Much in the same way that the land speed racing of Bonneville and the sport of drag racing have always been inextricably linked – after all, the quarter mile sport was born on the salt flats and the dry lake beds of America – drag racing and the corn fed sport of truck and tractor pulling have also shared close ties to one another; like a pair of closely related yet very different cousins.
Truck and tractor pullers utilize components from the likes of Brad Anderson, Alan Johnson, Keith Black, Rodeck, and other manufacturers primarily in the drag racing market for their supercharged, alcohol-burning powerplants, forming a crossover of technology between the two sports. Nevermind that some prominent former drag racers, including Ken Veney, who ranks No. 46 on the NHRA’s Top 50 driver’s list of all-time list, is a champion puller. But at times, the pulling world has borrowed directly from the strictly pavement-locked missiles of the drag racing world, both to try something new and put on a show.
Back in 1988, Saxonburg, Pa. native Bob Bauman campaigned this front engine dragster that closely resembled a Top Fuel or Top Alcohol Dragster chassis of the time period, with a supercharged, 500 cubic inch Rodeck on alcohol providing the power. Like Don Garlits’ mid-80′s streamliner, it featured the canopy-like body work around the roll cage, a wing, and aerodynamic fairings in front of the treaded rear ‘swamper’ tires – all for looks, of course. At this United States Hot Rod Association (USHRA) event in Albany, Georgia, Bauman even performs a burnout on the dirt for the crowd, which even a novice tractor puller will tell you is purely ineffective.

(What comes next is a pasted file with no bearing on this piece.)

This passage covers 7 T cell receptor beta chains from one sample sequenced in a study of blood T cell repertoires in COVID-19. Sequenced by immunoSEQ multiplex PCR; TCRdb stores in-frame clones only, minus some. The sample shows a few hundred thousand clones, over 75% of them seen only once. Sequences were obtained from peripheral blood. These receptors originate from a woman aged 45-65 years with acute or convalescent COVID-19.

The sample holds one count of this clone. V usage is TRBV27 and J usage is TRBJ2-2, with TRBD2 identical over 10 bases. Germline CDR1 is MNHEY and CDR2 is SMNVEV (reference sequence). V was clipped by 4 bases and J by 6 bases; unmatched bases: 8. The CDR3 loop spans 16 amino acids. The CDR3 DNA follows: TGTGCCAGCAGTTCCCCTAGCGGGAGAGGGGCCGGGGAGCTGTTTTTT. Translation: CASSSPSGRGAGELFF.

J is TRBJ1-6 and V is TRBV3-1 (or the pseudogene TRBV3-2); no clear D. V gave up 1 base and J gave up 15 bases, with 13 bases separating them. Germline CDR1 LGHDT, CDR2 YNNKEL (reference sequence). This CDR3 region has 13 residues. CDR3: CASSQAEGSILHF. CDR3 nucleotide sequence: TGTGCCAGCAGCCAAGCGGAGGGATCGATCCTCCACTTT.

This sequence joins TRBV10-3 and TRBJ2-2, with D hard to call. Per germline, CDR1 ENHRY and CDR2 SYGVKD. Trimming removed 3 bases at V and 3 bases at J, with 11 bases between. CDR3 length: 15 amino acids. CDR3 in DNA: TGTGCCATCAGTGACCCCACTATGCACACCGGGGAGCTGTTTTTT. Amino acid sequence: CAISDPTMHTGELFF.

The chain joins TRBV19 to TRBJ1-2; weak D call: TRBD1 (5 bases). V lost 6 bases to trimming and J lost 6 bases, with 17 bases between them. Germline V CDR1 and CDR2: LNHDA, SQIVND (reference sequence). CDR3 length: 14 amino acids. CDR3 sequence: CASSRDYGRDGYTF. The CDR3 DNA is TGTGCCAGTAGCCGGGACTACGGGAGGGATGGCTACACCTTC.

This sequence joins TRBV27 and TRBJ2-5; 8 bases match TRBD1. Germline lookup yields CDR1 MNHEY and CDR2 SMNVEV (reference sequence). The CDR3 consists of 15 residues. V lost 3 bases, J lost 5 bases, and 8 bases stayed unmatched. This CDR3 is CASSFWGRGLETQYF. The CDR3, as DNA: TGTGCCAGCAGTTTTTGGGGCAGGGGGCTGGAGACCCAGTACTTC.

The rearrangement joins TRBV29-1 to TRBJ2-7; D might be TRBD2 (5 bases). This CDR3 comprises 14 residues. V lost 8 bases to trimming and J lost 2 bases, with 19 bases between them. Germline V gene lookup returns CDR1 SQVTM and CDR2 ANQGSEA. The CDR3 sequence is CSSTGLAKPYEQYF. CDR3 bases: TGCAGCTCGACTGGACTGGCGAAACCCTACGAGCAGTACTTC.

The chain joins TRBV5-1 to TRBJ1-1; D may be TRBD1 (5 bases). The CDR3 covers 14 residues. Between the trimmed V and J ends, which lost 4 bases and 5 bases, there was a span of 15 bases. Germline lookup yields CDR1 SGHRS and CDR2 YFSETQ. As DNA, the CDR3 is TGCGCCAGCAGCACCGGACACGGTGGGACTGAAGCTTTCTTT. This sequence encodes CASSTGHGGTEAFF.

That same year, fellow puller Mike Hollingsworth also debuted a similar dragster backed by Busch beer and known as the Buschmaster, that while similar to its drag racing counterparts, actually tips the scales at some 6,000 pounds. That’s an awful lot of mild steel tubing and appropriately placed lead weight. In this clip from the Budweiser USHRA Triple Crown at the Superdome in New Orleans, Hollingsworth takes on Tim Arfons of the legendary Arfons family in a turbine-powered Funny Car very reminiscent of the Jet Funny Cars that we’re accustomed to on the quarter mile.
These days, you won’t find any dragsters or turbine Funny Cars competing on the Lucas Oil or ATPA pulling circuits, both due to rules restrictions and the fact that a rear engine dragster can’t equal a front-engined Super Modified truck in terms of weight transfer, but hey, it worth a shot, right?